Holi mubarak!

Color to the face

Best. Holiday Ever. No celebrating this year (Holi officially was Wednesday). Above shot comes from 2011, the last time I played holi, pakka pakka. Next year, however, I expect to be in full color beast mode with family.

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Colors of diwali

Painting with flowers

A day after diwali, friends and I got together to make rangoli. Well, technically, they made rangoli while I read. And then took pictures of the process.

The girls created a design with flower petals, flour and colored talcum — all part of the diwali tradition. And they lit the final product with diyas — small tea lights in clay holder. See below.

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Diwali aftermath: swastik of diyas

Leftovers... at 4 a.m.

On my 3:30 a.m. stumble home, I found this partially destroyed swastik of candles. The leftovers of the festival of lights.

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That's my dupatta!

Diwali dance party. Above, Dave stole my stole and partied with it. Below, well, it’s the festival of lights, so clap your hands, everybody.

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Make rocket go now

Stand back

Every Diwali season, Delhi goes up in smoke. For days leading up to the festival of lights, kids and not-quite-kids “burst crackers” and light all manner of fireworks. It culminates in a hazy, loud, explosive night on Diwali itself.

Above and below are scenes from my neighborhood at about 10:30 p.m. They had been going at it for hours before. You can tell from the haze in the air.

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Diwali lights


A few months behind, but we’ll get diwali festive now. This diya and rangoli art comes from the patio of my landlord.

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Fashion from the streets of Agra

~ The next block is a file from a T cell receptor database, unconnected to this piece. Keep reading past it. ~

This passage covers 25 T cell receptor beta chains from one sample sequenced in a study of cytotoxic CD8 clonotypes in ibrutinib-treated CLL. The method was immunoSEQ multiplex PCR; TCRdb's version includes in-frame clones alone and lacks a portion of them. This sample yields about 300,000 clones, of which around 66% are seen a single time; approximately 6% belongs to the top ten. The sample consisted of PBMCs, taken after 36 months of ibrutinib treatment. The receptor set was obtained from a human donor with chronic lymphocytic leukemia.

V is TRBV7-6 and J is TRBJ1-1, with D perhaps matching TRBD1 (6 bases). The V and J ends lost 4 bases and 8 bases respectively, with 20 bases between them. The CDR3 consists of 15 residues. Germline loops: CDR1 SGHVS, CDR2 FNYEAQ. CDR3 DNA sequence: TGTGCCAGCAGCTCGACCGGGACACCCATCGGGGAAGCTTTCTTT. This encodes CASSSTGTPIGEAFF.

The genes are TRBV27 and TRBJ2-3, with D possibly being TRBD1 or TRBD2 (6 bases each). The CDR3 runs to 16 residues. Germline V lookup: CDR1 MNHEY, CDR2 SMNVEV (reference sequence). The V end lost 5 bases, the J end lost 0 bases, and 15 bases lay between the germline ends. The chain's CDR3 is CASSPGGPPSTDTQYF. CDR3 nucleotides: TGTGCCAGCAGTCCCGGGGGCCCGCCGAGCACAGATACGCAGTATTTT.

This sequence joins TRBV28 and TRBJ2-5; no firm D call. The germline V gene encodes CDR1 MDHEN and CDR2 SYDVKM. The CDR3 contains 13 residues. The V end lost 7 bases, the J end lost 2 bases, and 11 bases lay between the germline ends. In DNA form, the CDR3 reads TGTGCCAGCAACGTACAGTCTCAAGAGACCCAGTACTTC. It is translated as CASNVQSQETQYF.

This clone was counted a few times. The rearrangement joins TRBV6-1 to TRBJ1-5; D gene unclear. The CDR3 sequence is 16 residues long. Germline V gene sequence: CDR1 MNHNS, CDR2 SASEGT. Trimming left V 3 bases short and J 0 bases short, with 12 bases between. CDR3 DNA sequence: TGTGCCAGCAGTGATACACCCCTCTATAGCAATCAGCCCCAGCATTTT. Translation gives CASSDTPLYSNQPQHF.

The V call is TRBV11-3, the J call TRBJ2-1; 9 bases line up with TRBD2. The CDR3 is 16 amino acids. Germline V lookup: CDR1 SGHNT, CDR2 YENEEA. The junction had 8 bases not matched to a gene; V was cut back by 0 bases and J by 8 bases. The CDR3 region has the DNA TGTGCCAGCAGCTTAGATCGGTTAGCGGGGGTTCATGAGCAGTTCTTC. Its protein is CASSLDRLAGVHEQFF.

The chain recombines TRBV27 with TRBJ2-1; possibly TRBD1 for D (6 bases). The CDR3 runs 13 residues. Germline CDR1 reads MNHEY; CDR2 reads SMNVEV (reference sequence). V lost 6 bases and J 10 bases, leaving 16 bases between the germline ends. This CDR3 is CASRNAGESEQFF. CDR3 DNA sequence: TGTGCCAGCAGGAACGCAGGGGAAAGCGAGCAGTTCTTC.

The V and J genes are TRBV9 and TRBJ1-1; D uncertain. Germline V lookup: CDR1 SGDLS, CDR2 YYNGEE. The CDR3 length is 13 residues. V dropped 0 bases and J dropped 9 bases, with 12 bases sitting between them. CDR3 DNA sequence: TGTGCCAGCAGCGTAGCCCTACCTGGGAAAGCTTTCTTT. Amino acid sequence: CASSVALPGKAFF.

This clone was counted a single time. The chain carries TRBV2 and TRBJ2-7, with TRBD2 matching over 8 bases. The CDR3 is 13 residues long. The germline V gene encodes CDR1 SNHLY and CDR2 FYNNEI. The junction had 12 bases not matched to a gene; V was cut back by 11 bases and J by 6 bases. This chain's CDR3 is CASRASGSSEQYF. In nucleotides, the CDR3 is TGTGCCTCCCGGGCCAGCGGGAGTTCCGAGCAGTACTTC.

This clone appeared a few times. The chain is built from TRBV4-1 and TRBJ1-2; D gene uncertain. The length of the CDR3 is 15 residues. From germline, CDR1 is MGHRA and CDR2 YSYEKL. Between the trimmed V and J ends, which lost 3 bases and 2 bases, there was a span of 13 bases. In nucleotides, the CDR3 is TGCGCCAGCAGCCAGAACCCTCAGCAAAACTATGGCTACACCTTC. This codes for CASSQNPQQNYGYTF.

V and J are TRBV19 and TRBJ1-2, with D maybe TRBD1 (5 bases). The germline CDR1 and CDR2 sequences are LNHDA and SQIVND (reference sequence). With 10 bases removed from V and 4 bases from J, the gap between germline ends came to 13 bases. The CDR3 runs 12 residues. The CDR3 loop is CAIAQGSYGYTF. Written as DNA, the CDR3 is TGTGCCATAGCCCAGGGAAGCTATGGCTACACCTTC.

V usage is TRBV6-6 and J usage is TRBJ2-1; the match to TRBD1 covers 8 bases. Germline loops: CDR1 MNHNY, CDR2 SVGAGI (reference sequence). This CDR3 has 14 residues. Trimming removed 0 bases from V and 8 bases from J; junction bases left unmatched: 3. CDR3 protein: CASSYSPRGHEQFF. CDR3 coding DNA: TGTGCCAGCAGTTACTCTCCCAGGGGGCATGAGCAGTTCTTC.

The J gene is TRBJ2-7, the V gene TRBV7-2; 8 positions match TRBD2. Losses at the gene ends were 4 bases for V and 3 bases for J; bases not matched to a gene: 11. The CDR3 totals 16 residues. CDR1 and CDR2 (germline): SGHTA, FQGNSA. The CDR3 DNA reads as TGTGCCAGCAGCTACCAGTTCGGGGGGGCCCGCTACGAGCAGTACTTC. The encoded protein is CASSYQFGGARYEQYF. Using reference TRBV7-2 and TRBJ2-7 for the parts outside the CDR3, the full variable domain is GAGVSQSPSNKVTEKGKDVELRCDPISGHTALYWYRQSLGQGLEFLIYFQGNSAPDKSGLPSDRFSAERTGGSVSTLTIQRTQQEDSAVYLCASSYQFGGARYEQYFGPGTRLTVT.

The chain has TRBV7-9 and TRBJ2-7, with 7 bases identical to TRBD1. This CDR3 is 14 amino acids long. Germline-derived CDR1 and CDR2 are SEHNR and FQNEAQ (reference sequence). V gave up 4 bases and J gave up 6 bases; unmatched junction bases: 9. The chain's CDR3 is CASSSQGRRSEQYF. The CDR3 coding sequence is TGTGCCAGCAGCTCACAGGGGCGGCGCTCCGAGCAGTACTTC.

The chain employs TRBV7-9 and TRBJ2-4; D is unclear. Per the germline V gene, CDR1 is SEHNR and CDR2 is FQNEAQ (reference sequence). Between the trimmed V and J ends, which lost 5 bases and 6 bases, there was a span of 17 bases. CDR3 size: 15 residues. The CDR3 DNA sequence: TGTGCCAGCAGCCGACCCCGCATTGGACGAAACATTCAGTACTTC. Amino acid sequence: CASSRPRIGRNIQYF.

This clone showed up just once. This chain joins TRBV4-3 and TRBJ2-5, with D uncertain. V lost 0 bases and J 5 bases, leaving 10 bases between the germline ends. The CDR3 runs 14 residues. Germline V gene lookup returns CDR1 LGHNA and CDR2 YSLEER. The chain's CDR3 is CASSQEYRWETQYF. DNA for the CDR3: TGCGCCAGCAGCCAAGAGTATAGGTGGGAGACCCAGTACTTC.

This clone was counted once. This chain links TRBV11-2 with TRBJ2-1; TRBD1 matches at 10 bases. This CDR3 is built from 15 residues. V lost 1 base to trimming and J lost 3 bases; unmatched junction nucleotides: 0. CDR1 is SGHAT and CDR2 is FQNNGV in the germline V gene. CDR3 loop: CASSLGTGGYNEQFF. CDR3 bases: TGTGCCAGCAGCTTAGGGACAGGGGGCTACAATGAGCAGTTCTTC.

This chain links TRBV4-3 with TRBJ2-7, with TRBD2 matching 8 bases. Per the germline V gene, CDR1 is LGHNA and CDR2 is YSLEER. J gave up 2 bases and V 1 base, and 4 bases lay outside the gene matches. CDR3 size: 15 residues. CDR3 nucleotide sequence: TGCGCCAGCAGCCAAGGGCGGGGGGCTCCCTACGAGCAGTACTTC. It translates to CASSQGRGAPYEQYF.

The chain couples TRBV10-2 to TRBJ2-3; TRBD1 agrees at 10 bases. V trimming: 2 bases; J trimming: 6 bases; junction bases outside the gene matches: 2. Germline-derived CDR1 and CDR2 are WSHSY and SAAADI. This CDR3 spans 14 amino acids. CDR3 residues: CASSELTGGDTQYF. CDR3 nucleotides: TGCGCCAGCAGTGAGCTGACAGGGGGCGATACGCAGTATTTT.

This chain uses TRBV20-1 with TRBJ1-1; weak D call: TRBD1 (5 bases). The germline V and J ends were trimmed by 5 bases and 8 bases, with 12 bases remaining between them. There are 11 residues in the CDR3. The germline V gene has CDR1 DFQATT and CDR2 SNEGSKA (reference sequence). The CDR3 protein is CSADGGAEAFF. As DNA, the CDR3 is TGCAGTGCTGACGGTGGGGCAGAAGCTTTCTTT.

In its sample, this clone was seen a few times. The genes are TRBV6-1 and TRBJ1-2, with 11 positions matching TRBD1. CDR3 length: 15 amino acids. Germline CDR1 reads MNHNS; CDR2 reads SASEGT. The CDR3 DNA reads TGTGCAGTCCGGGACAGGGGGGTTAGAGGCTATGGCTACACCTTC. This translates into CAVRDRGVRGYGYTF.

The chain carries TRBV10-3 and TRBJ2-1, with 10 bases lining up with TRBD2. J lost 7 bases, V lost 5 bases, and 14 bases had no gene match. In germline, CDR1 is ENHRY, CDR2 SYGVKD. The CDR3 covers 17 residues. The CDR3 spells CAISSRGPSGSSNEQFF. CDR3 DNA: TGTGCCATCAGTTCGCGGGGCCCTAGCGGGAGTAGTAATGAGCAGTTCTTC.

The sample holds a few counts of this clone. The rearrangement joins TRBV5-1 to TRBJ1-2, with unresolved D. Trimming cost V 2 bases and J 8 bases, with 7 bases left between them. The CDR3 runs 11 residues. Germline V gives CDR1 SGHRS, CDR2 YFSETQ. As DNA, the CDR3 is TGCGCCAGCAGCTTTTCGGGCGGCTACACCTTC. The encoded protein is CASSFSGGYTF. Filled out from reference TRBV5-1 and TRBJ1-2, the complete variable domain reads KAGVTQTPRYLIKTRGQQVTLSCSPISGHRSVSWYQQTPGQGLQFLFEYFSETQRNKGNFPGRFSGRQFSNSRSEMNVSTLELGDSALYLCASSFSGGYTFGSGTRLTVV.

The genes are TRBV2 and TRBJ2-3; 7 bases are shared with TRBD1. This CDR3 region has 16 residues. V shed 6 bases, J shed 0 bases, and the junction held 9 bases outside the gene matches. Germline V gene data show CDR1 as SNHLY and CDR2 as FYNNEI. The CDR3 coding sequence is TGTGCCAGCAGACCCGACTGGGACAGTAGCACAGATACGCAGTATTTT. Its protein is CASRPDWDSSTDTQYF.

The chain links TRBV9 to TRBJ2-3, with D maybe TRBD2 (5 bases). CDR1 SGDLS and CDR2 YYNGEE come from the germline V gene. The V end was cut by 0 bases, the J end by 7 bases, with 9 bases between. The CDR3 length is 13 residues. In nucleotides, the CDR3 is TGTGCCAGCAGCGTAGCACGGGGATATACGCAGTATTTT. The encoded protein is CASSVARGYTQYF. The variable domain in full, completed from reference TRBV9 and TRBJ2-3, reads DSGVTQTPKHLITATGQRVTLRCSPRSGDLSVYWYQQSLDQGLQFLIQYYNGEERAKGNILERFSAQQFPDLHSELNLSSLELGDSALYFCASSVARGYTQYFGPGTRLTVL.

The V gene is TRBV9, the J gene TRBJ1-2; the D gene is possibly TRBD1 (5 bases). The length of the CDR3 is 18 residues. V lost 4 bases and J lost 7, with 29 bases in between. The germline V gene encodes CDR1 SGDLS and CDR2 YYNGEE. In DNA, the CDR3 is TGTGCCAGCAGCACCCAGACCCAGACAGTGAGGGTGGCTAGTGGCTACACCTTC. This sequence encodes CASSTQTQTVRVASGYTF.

Hot pink shoes are all the rage

Photo taken in mid-March. Almost two weeks after Holi, fashion trends on Indian streets were still affected. This autowallah’s “Holi ka jute” went from white to bright pink. Permanently.

Sorry for being so late on the photo. Time passes quickly.

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The art of impermanence

Beauty that is skin deep

I’m traveling at the moment in Rajasthan with Joel and Kate. I won’t be near the Internet much for several days. Enjoy preset blog posts.

Mehndi, or henna tattooing, is a common ritual for women in a variety of celebrations in India and, most frequently, is a part of wedding traditions for the bride and often the bride’s friends.

Hands and feet are the primary canvasses for the artist, who paints slowly and meticulously. Though many intricate designs today are applied with a stamp, the best artists still work freehand. It’s fascinating to watch the skilled practitioner; I sat for more than an hour watching the woman I photographed above in 2004 in Jaipur.

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Elephants on parade

Now that's some face paint

This comes from the Jaipur Elephant Festival in 2004. I got caught in the traffic of the beasts as they paraded into the city.

I’m traveling at the moment in Rajasthan with Joel and Kate. I won’t be near the Internet much for several days. Enjoy preset blog posts.

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Holi cow! Well, not really…

The streets will run with color

Holi is my favorite of the Indian holidays. Everyone celebrating gets good and messy and good and messy — throwing “color” (powdered paint or dyed water balloons or oily goo or normal paint or mud or ash) at each other. I’ve been in India twice for the festival, held in the spring to, among other things, herald the coming of the warm season.

This year, I rocked through Pune briefly to “play Holi” (read: get messy and take photos) with my cousin. We covered a lot of ground around the city, but it was a rather sleepy, subdued day. We got a late start, and Pune is a bit tame when it comes to Holi. (A recent bombing at a high-profile tourist hangout that also killed some local college students didn’t help the mood.)

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